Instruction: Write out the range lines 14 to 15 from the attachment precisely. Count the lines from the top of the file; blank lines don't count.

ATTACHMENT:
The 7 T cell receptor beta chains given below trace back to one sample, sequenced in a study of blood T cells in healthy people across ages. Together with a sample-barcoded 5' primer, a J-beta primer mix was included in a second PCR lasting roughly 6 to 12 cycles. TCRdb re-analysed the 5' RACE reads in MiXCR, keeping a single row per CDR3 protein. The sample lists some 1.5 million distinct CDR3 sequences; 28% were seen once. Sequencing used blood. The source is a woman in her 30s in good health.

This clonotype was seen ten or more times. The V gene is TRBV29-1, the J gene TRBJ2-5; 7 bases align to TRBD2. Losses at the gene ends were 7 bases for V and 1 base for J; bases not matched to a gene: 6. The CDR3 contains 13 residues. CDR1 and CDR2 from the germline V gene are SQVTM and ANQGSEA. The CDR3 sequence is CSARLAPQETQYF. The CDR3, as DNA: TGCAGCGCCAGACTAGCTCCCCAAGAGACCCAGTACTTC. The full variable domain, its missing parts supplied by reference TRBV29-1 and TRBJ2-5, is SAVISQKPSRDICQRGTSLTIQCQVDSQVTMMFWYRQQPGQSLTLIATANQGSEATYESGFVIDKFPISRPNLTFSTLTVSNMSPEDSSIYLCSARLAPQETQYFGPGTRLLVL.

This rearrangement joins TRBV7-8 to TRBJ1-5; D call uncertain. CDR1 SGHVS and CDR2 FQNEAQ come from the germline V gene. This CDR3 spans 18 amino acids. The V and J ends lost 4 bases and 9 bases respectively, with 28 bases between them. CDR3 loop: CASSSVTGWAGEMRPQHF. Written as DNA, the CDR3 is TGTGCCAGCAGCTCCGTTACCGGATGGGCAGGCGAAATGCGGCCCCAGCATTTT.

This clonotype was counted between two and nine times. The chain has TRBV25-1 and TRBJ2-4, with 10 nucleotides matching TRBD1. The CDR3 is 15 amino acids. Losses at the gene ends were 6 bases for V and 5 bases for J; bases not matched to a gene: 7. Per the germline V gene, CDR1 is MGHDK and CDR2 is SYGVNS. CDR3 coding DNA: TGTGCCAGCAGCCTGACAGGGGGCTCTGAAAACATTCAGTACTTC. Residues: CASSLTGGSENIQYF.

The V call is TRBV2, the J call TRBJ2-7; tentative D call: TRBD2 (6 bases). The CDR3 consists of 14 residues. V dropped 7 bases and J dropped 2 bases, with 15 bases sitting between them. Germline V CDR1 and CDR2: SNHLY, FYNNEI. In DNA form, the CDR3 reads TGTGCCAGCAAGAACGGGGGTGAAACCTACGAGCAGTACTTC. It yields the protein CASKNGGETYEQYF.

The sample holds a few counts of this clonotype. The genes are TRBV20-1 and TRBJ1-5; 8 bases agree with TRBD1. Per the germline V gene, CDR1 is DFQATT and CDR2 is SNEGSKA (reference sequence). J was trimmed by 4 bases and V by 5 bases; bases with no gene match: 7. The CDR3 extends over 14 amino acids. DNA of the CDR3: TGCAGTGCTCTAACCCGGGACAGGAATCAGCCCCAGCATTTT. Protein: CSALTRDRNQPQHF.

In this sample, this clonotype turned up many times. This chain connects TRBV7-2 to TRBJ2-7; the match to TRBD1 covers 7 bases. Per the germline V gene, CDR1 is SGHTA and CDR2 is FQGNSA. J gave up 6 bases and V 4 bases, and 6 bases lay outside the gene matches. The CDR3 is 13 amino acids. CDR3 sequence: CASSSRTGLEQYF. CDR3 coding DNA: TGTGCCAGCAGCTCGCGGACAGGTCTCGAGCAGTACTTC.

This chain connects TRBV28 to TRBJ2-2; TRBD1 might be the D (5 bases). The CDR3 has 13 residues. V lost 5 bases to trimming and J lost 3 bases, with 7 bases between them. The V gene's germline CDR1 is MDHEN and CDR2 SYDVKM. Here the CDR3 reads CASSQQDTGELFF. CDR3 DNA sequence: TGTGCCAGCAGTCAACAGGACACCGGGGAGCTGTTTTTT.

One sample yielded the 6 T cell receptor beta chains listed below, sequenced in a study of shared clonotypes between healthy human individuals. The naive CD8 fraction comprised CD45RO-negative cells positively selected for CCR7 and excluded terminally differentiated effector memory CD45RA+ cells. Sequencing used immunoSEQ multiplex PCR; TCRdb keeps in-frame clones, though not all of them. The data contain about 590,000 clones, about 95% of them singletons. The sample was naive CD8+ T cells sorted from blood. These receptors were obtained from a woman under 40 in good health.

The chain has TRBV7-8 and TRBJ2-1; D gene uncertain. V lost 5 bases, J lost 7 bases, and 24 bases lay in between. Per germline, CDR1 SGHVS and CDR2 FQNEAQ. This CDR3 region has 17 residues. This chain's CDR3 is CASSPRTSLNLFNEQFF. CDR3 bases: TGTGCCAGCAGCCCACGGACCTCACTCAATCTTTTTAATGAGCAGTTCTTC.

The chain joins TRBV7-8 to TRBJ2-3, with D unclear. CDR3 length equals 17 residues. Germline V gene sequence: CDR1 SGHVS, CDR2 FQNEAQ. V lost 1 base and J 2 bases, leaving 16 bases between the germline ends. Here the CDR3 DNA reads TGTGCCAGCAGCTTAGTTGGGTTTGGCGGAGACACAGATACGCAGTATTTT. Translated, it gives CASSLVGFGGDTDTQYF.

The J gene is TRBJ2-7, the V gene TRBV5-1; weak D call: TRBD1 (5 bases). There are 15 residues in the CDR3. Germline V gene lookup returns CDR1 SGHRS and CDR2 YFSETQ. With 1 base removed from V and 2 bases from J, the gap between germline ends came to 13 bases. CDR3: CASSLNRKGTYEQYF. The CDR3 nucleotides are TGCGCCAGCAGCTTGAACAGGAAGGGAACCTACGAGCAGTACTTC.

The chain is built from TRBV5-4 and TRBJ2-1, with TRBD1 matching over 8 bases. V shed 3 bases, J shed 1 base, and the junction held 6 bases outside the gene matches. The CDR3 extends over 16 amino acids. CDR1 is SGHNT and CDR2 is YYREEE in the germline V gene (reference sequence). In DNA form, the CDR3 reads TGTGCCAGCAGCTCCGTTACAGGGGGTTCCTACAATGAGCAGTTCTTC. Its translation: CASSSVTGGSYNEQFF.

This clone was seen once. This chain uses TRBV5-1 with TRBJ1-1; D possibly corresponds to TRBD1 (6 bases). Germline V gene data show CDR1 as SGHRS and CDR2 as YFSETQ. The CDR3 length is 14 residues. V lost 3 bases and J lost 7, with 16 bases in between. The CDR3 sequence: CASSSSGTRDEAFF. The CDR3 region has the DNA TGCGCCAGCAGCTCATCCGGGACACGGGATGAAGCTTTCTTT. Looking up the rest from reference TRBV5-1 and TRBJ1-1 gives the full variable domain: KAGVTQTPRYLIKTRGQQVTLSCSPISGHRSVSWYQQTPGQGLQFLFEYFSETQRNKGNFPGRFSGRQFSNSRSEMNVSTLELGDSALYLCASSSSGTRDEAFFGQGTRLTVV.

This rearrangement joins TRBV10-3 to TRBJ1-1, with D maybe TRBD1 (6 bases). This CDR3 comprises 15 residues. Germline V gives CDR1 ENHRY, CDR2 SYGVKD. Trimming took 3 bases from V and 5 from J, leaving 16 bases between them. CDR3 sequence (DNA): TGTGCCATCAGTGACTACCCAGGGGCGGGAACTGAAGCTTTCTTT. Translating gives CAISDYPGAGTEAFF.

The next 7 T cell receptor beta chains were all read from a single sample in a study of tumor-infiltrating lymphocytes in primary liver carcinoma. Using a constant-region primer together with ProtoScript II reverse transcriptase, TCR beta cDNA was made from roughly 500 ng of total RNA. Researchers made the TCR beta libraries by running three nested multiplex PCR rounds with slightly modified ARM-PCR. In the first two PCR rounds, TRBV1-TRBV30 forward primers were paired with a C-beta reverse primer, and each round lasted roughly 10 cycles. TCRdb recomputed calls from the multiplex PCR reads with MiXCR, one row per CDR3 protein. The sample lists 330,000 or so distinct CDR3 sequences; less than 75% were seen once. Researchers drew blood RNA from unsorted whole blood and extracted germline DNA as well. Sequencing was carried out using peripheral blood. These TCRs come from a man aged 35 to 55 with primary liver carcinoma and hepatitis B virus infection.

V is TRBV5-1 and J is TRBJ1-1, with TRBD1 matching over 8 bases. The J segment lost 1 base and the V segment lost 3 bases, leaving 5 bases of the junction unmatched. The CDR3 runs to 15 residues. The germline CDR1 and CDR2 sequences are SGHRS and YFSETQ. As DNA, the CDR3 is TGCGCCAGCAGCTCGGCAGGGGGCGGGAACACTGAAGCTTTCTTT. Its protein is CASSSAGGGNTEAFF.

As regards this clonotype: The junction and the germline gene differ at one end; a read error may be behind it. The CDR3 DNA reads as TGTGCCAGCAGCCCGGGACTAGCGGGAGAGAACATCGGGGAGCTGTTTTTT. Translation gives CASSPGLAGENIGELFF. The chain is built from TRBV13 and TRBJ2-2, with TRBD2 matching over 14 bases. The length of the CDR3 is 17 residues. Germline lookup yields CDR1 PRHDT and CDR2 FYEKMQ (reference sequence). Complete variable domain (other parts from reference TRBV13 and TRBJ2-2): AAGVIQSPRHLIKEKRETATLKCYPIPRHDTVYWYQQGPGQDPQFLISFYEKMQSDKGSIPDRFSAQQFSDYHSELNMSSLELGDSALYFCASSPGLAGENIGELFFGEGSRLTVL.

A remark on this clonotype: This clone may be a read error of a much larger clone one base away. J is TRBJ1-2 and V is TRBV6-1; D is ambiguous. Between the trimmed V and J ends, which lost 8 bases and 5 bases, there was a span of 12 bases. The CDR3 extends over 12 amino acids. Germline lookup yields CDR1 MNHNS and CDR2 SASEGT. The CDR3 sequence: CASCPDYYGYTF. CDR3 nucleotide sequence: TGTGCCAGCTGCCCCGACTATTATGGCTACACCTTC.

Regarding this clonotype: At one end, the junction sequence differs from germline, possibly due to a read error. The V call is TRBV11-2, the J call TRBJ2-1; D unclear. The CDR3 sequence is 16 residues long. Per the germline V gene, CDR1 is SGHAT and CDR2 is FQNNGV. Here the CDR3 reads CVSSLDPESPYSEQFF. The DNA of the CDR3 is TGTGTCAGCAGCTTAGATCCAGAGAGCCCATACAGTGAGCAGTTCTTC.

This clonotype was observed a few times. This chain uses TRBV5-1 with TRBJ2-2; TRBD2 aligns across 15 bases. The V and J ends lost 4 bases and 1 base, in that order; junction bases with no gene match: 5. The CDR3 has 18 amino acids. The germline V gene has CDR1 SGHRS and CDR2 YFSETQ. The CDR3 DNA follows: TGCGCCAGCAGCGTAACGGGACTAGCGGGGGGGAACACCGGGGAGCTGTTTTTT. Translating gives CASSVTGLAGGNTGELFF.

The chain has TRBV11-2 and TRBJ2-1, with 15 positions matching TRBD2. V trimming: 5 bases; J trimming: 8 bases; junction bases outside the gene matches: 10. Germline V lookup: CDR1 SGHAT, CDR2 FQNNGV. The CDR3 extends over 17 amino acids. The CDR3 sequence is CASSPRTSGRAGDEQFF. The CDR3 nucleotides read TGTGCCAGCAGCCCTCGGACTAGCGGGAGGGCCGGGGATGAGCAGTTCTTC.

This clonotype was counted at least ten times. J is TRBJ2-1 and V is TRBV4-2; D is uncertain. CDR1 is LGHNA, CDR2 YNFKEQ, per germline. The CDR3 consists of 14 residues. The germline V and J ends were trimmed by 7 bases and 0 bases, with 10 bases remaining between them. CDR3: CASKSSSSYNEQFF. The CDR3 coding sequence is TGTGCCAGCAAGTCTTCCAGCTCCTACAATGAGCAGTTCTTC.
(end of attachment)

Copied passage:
This clone was seen once. This chain uses TRBV5-1 with TRBJ1-1; D possibly corresponds to TRBD1 (6 bases). Germline V gene data show CDR1 as SGHRS and CDR2 as YFSETQ. The CDR3 length is 14 residues. V lost 3 bases and J lost 7, with 16 bases in between. The CDR3 sequence: CASSSSGTRDEAFF. The CDR3 region has the DNA TGCGCCAGCAGCTCATCCGGGACACGGGATGAAGCTTTCTTT. Looking up the rest from reference TRBV5-1 and TRBJ1-1 gives the full variable domain: KAGVTQTPRYLIKTRGQQVTLSCSPISGHRSVSWYQQTPGQGLQFLFEYFSETQRNKGNFPGRFSGRQFSNSRSEMNVSTLELGDSALYLCASSSSGTRDEAFFGQGTRLTVV.

This rearrangement joins TRBV10-3 to TRBJ1-1, with D maybe TRBD1 (6 bases). This CDR3 comprises 15 residues. Germline V gives CDR1 ENHRY, CDR2 SYGVKD. Trimming took 3 bases from V and 5 from J, leaving 16 bases between them. CDR3 sequence (DNA): TGTGCCATCAGTGACTACCCAGGGGCGGGAACTGAAGCTTTCTTT. Translating gives CAISDYPGAGTEAFF.